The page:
But I still don't see how I can start the first glob of jobs in run.sh, go prepare more input data, come back 2 hours later and tell another glob of jobs in another directory with another script, run2.sh, to start when 2 hour old process run.sh finishes in another x-hours.

In other words, when I run the first shell script, the second glob of input files doesn't exist, so I can't put them in the first run.sh with more &&'s.
I'm not familiar with at. From what I understand, the flow is:

1. Start first job
2. After 2 hours start the second job
3. The second job should check the status of first job:
If completed --> start its processing
If not ----------> may be sleep for half and hour & then check again.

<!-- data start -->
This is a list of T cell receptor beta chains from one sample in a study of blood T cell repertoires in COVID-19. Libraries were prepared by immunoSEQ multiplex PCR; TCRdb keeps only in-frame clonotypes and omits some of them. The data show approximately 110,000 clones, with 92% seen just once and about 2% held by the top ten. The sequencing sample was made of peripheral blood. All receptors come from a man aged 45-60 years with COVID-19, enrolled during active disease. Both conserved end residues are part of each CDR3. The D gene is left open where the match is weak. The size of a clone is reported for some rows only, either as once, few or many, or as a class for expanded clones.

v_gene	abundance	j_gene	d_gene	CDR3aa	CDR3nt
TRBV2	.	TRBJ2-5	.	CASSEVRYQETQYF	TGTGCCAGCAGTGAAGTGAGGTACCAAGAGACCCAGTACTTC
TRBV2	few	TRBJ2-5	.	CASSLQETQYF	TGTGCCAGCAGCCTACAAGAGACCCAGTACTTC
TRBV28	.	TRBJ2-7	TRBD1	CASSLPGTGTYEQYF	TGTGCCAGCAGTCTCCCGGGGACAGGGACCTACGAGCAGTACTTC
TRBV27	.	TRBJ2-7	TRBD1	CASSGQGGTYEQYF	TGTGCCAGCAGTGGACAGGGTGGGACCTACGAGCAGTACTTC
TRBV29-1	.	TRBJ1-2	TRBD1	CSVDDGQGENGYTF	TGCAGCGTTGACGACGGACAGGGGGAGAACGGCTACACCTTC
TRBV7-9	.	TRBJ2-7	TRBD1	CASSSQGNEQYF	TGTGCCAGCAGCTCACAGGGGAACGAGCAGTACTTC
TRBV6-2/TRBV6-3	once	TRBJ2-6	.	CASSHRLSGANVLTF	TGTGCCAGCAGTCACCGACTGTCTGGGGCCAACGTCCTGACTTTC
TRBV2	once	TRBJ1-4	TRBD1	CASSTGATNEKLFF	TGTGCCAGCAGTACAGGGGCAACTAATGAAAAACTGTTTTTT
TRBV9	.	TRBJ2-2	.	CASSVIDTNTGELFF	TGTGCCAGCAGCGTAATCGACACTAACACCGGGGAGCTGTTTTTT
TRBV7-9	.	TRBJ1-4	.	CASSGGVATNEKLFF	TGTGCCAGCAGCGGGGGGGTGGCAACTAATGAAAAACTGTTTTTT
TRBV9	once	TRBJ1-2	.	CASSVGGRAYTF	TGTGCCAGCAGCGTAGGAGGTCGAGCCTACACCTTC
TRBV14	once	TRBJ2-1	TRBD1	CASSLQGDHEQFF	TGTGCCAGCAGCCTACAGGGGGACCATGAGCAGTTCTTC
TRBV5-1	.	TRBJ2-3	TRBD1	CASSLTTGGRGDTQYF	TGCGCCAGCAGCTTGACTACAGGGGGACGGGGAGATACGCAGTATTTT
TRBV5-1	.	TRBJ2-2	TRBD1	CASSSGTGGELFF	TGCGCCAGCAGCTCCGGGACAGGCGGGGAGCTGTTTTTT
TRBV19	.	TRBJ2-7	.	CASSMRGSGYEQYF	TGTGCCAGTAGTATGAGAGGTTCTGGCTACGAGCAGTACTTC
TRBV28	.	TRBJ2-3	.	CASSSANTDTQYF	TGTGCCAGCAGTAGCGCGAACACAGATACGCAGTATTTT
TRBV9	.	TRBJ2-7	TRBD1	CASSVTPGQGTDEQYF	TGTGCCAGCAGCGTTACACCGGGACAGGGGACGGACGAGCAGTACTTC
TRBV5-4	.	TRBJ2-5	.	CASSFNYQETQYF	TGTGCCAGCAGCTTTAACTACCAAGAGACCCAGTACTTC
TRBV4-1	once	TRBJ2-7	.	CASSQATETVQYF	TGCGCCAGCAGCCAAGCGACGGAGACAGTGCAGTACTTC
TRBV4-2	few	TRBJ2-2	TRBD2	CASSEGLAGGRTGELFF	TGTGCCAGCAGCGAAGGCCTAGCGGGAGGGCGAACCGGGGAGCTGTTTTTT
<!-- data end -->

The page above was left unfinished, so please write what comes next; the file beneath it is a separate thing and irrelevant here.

This being the case, why cant it be handled by one main script which calls the two script as below:

[psuedocode]
first_script.sh & #puts the first script in background.
backproc=$!
# Let us assume that first_script.sh creates as file called /tmp/done.dat
# upon completion
sleep 7200
while [ "$(ps -p $backproc 2>/dev/null |grep -v CMD)X" != "X" ] ; do
sleep 1800 ## or anything else you might want
done
second_script.sh
[/psuedocode]

Correct me if I'm missing something here.

HTH.
 
Old 12-05-2004, 02:58 AM   #10
dustu76
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Ignore that /tmp/done.dat etc. comment... that was part of a less elegant solution...
 
Old 01-13-2005, 11:12 PM   #11
ashlock
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atd is still not working as intended. If I start many batch jobs from different directories, and I want them to execute two at a time, I have been using /usr/sbin/atd -l 3 or /usr/sbin/atrun -l 3.

This works for the first two batch files, that is, one batch file (containing many sequential program executions) is run on each processor.